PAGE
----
Today’s passage from Matthew’s Gospel (15:21-28) provides a somewhat puzzling example of God’s unshakable love for each one of us. I admit that at first reading Jesus seems a bit arrogant in his encounter with a Canaanite woman who seeks a cure for her tormented daughter. The woman has no intention of joining Jesus and his followers. Still, she approaches Jesus for a miracle. Jesus begins his response with his observation that as an outsider this woman has no business seeking the favor of the God of Israel. The woman pushes on and argues that even the dogs are allowed to eat the crumbs which fall from their master’s table. Now, the men of Jesus’ day never engaged a woman in such intellectual banter. Though Jesus seems cruel in his remarks, he actually honors this woman’s wisdom and stature by arguing with her. Jesus honors the woman further when he rewards her profound faith with her daughter’s cure. Jesus tells her, “Oh woman, great its your faith. Let it be done for you as you wish!”

Though the cures for our ills and those of this world come far less dramatically, God remains with every man, woman and child who walks this earth whether or not we notice. In the mean time, it’s up to us to take those one-liners to heart and to live accordingly. As was the case with those worried grandmas, I cannot solve all of the problems which come my way. However, I can care and I can do something when the opportunity presents itself. In the process, I’ll make God’s precious presence evident to those who really need to know that God is with them.

©2017 Mary Penich – All Rights Reserved

I’m Weak, But…

We know that the law is spiritual,
whereas I am weak flesh…

Romans 7:14

While perusing my closet the other day, I whispered a prayer of thanksgiving. Summer clothing I’d purchased a while back continues to fit, so I’ll need only a few more things to get me through the warm weather. I offered that prayer because I know that I’m “up” a few pounds these days. I need to eliminate some high-calorie choices which have become habitual. I also need to eliminate the aggravation which inspires those choices. My mom used to say, “It’s not what you’re eating, but what’s eating you!” I laugh as I type this and look upward to say, “Mom, it is what I’m eating AND what’s eating me!”

Though I’d like to think that I’m “in control” most of the time, I must admit that I never know what my circumstances will do to my eating habits. It is in the midst of this self-doubt that I turn to the good apostle Paul. He had far more to deal with than I, yet his enthusiasm regarding his relationship with God never faltered. He simply admitted his weakness and then began anew again and again and again. It seems to me that this is the perfect opportunity for me to do the same.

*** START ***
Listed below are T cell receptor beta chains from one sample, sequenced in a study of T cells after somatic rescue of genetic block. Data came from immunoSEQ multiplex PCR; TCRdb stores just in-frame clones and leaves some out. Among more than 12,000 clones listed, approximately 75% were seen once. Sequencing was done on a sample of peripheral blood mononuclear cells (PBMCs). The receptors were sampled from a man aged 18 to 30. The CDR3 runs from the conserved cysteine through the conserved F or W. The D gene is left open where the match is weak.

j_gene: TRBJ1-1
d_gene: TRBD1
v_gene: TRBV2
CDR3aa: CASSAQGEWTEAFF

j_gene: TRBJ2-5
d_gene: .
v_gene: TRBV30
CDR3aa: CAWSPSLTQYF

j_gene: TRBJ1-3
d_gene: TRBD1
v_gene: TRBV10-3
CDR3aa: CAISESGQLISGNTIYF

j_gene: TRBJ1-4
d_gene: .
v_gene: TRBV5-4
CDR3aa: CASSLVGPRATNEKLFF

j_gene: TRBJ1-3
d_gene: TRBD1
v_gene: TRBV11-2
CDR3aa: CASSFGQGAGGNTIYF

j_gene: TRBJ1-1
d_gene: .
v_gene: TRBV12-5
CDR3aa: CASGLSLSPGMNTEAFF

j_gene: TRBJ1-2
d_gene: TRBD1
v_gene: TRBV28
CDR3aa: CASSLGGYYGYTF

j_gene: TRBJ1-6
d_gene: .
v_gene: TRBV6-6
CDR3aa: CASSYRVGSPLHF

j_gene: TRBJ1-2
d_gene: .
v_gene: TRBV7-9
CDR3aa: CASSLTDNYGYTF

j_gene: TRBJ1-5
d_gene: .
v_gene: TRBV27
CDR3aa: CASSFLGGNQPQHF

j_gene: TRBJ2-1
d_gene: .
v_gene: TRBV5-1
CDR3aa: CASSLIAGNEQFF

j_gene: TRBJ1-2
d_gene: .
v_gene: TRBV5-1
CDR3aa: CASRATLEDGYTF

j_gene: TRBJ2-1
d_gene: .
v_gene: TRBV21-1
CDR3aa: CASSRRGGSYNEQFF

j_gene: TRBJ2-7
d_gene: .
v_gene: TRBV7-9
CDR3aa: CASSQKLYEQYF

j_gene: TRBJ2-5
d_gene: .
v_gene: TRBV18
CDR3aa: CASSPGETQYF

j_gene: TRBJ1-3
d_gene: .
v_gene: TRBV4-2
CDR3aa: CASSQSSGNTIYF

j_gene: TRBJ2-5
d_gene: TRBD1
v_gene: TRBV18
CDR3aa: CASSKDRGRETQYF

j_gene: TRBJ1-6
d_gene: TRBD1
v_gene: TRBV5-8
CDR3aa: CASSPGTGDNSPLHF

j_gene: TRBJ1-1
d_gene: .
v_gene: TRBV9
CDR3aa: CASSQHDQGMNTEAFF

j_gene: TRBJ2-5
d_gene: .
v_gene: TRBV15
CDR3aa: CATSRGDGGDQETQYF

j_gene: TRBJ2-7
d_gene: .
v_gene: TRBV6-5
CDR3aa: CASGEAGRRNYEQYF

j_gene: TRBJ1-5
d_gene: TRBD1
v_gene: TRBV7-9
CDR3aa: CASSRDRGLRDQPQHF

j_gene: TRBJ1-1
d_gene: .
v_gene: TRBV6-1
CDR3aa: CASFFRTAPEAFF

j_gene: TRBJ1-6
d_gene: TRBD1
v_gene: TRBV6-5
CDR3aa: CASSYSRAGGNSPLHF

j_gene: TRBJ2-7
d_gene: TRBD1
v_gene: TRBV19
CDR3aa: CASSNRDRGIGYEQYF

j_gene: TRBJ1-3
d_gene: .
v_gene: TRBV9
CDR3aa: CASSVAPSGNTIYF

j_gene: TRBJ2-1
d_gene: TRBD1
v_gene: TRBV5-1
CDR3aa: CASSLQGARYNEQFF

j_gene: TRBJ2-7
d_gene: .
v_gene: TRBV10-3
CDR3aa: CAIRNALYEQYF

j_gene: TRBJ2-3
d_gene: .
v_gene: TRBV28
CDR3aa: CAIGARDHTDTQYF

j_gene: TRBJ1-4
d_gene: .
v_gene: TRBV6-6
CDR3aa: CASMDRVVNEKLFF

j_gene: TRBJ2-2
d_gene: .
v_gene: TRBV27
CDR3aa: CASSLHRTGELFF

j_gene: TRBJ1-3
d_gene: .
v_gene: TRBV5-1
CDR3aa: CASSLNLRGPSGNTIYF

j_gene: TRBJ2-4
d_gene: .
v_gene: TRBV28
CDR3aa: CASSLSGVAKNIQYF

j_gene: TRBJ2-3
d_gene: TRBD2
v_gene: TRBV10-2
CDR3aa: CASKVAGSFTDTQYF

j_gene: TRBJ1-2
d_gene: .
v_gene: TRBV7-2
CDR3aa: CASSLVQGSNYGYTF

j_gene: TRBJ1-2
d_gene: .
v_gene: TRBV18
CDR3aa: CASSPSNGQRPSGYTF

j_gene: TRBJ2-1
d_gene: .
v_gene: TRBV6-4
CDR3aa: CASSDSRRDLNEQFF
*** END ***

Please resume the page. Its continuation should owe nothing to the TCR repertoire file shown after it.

Compassionate God, you know me better than I know myself. So it is that I place my insecurities in your hands where they will fade in the radiance of your love.

©2017 Mary Penich – All Rights Reserved

The Word is LOVE

We are one body, individually members of one another.
Romans 12:5

As a child, I found the word “hate” to be terribly powerful. I refrained from using it for years. To “hate” anyone seemed to eliminate the possibility that I would ever learn to love him or her. In spite of the occasional teasing and physical trauma I suffered, I truly tried not to hate anyone.

When my childhood resolve eventually faded, this became more difficult. Fortunately, college gave me more than the tools I needed to teach. It was there that my appreciation for children young and old grew exponentially. Later, when I had my own classroom, I couldn’t keep my students from occupying special places in my heart. It was more often a colleague or a student’s parent who tested my ability to love than it was any of the children in my classroom. I reminded myself often that these adults were also somebody’s children. I challenged myself to find reasons they might be loved by their parents and to focus on them.

As I consider my frustration and sadness over so much of today’s news, I try to remember that those who turn our little worlds upside down and those who are playing havoc with the world at large are somebody’s children as well. We are all God’s children and it is up to us to find ways to get along. Though our efforts may seem small in the grand scheme of things, they will make a difference just the same.

Merciful God, help us to see one another with your eyes and to love one another with your heart. Help us to bring peace and justice back into this world, one encounter at a time.

©2016 Mary Penich – All Rights Reserved